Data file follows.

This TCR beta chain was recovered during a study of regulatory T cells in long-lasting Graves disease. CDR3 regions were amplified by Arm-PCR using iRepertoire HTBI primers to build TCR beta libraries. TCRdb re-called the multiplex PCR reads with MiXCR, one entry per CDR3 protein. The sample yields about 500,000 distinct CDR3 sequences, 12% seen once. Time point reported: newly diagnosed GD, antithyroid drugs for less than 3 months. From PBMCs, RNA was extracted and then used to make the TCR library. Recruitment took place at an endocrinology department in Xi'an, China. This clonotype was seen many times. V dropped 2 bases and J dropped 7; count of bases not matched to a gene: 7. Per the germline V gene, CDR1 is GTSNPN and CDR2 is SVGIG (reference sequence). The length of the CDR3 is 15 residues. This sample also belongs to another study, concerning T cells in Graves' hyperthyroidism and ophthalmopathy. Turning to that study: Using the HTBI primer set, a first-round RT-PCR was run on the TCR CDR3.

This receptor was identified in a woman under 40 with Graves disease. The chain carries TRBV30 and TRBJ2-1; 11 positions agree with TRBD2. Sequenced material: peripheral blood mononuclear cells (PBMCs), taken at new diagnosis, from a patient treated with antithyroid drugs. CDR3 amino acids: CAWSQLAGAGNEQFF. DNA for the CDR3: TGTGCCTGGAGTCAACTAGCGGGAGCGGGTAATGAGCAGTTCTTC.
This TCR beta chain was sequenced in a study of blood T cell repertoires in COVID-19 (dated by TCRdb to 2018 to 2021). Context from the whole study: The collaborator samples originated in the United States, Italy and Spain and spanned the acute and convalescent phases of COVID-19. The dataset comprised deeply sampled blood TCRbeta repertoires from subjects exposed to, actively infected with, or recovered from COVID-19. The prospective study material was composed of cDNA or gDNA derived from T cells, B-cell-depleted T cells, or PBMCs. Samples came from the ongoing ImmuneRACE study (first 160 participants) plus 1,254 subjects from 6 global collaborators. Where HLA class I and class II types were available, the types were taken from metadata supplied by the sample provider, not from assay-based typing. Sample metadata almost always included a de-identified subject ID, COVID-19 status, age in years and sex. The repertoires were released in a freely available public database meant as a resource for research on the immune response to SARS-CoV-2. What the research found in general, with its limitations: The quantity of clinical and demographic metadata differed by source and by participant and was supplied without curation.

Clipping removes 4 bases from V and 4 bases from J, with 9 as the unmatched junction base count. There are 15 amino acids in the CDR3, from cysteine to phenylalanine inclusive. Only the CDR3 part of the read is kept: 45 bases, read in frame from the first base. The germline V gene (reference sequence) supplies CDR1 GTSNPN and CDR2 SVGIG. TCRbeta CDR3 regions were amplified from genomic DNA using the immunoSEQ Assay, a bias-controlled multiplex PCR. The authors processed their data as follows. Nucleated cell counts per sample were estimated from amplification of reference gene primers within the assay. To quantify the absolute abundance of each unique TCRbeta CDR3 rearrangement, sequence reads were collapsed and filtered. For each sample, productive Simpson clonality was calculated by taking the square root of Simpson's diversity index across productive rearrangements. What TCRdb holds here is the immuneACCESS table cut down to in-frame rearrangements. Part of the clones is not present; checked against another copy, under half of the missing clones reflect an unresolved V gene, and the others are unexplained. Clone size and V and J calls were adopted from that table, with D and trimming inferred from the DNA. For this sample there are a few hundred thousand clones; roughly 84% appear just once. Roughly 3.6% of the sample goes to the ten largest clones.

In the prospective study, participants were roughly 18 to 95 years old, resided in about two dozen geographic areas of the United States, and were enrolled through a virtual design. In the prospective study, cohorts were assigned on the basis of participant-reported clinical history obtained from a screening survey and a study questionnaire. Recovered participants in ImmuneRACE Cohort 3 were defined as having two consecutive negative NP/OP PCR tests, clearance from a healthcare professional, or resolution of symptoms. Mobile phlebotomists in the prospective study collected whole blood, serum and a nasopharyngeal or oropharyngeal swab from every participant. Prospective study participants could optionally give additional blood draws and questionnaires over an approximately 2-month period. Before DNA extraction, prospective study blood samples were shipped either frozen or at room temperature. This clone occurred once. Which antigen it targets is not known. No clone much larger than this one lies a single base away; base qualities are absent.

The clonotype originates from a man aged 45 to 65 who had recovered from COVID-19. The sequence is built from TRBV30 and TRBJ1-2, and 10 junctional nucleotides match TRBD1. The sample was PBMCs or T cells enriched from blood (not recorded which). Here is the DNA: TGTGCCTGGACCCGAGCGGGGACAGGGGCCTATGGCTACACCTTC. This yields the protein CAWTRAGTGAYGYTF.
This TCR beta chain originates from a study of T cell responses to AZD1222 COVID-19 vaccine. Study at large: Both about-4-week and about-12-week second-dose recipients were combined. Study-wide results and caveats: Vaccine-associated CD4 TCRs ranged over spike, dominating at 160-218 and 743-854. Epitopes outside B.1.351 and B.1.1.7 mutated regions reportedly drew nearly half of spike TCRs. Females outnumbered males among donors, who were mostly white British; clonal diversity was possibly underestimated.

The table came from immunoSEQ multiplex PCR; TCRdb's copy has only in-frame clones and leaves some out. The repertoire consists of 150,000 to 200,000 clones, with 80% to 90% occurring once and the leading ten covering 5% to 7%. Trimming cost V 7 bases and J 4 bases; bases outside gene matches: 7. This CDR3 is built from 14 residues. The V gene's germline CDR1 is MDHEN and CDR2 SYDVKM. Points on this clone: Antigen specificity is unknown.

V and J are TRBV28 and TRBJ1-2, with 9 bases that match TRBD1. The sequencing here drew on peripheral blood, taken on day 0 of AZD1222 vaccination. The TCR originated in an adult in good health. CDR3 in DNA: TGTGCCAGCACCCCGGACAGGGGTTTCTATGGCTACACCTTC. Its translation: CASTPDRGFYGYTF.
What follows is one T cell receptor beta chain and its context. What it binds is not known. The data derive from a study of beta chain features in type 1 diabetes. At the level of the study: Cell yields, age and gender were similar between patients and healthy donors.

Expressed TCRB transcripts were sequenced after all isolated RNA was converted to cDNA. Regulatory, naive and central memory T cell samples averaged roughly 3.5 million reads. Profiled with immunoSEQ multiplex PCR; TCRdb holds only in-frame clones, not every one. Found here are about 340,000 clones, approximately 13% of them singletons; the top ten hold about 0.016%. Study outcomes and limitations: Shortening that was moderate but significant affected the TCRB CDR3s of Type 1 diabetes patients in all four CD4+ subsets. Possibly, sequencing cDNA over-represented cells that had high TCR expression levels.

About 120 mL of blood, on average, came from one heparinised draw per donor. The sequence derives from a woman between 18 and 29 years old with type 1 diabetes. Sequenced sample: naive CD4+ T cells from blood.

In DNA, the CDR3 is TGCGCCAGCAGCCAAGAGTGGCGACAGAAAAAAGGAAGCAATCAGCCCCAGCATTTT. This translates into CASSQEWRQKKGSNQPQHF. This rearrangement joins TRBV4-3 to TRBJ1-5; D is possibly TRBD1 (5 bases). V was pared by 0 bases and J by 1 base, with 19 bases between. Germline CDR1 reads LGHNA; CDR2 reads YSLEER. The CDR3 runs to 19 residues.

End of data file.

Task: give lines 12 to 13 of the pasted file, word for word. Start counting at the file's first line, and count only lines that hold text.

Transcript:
About 120 mL of blood, on average, came from one heparinised draw per donor. The sequence derives from a woman between 18 and 29 years old with type 1 diabetes. Sequenced sample: naive CD4+ T cells from blood.

In DNA, the CDR3 is TGCGCCAGCAGCCAAGAGTGGCGACAGAAAAAAGGAAGCAATCAGCCCCAGCATTTT. This translates into CASSQEWRQKKGSNQPQHF. This rearrangement joins TRBV4-3 to TRBJ1-5; D is possibly TRBD1 (5 bases). V was pared by 0 bases and J by 1 base, with 19 bases between. Germline CDR1 reads LGHNA; CDR2 reads YSLEER. The CDR3 runs to 19 residues.